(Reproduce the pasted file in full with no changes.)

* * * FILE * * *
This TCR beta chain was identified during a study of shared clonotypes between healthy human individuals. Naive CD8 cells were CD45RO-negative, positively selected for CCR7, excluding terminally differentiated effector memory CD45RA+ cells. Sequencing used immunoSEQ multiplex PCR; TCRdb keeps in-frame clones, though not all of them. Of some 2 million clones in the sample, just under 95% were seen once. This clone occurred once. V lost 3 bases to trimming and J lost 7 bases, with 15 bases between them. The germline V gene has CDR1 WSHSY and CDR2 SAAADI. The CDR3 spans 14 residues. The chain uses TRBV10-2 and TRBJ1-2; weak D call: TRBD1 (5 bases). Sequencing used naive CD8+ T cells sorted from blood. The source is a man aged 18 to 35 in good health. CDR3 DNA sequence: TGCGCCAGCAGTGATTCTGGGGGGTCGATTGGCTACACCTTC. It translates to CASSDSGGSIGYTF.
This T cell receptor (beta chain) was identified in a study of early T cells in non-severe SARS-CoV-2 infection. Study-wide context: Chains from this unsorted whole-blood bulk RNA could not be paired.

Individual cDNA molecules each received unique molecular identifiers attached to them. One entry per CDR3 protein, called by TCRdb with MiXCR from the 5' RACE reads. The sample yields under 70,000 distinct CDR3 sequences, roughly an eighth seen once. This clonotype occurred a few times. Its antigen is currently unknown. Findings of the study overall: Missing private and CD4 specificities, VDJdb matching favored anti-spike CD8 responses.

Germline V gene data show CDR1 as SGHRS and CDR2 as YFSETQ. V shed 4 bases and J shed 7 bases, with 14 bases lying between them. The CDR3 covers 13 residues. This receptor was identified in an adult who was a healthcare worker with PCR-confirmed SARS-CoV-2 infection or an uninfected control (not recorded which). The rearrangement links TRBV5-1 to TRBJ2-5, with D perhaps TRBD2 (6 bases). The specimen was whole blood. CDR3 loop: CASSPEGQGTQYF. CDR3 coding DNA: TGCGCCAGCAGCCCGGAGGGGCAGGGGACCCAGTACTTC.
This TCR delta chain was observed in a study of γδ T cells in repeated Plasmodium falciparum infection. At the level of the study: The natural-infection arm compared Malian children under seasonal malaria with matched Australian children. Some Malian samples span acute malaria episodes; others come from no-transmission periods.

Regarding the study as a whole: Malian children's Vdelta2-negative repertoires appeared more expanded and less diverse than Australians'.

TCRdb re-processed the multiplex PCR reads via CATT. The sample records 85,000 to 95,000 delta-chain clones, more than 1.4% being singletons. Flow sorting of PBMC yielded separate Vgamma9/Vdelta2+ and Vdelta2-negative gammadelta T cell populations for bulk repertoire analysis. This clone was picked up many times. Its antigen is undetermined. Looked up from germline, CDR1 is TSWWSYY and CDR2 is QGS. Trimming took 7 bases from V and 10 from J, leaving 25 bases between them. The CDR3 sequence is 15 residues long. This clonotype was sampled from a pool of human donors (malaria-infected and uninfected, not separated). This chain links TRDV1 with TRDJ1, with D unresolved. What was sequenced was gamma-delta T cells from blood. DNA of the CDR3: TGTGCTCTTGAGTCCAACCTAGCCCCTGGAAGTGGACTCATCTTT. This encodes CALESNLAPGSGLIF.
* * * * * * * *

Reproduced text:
This TCR beta chain was identified during a study of shared clonotypes between healthy human individuals. Naive CD8 cells were CD45RO-negative, positively selected for CCR7, excluding terminally differentiated effector memory CD45RA+ cells. Sequencing used immunoSEQ multiplex PCR; TCRdb keeps in-frame clones, though not all of them. Of some 2 million clones in the sample, just under 95% were seen once. This clone occurred once. V lost 3 bases to trimming and J lost 7 bases, with 15 bases between them. The germline V gene has CDR1 WSHSY and CDR2 SAAADI. The CDR3 spans 14 residues. The chain uses TRBV10-2 and TRBJ1-2; weak D call: TRBD1 (5 bases). Sequencing used naive CD8+ T cells sorted from blood. The source is a man aged 18 to 35 in good health. CDR3 DNA sequence: TGCGCCAGCAGTGATTCTGGGGGGTCGATTGGCTACACCTTC. It translates to CASSDSGGSIGYTF.
This T cell receptor (beta chain) was identified in a study of early T cells in non-severe SARS-CoV-2 infection. Study-wide context: Chains from this unsorted whole-blood bulk RNA could not be paired.

Individual cDNA molecules each received unique molecular identifiers attached to them. One entry per CDR3 protein, called by TCRdb with MiXCR from the 5' RACE reads. The sample yields under 70,000 distinct CDR3 sequences, roughly an eighth seen once. This clonotype occurred a few times. Its antigen is currently unknown. Findings of the study overall: Missing private and CD4 specificities, VDJdb matching favored anti-spike CD8 responses.

Germline V gene data show CDR1 as SGHRS and CDR2 as YFSETQ. V shed 4 bases and J shed 7 bases, with 14 bases lying between them. The CDR3 covers 13 residues. This receptor was identified in an adult who was a healthcare worker with PCR-confirmed SARS-CoV-2 infection or an uninfected control (not recorded which). The rearrangement links TRBV5-1 to TRBJ2-5, with D perhaps TRBD2 (6 bases). The specimen was whole blood. CDR3 loop: CASSPEGQGTQYF. CDR3 coding DNA: TGCGCCAGCAGCCCGGAGGGGCAGGGGACCCAGTACTTC.
This TCR delta chain was observed in a study of γδ T cells in repeated Plasmodium falciparum infection. At the level of the study: The natural-infection arm compared Malian children under seasonal malaria with matched Australian children. Some Malian samples span acute malaria episodes; others come from no-transmission periods.

Regarding the study as a whole: Malian children's Vdelta2-negative repertoires appeared more expanded and less diverse than Australians'.

TCRdb re-processed the multiplex PCR reads via CATT. The sample records 85,000 to 95,000 delta-chain clones, more than 1.4% being singletons. Flow sorting of PBMC yielded separate Vgamma9/Vdelta2+ and Vdelta2-negative gammadelta T cell populations for bulk repertoire analysis. This clone was picked up many times. Its antigen is undetermined. Looked up from germline, CDR1 is TSWWSYY and CDR2 is QGS. Trimming took 7 bases from V and 10 from J, leaving 25 bases between them. The CDR3 sequence is 15 residues long. This clonotype was sampled from a pool of human donors (malaria-infected and uninfected, not separated). This chain links TRDV1 with TRDJ1, with D unresolved. What was sequenced was gamma-delta T cells from blood. DNA of the CDR3: TGTGCTCTTGAGTCCAACCTAGCCCCTGGAAGTGGACTCATCTTT. This encodes CALESNLAPGSGLIF.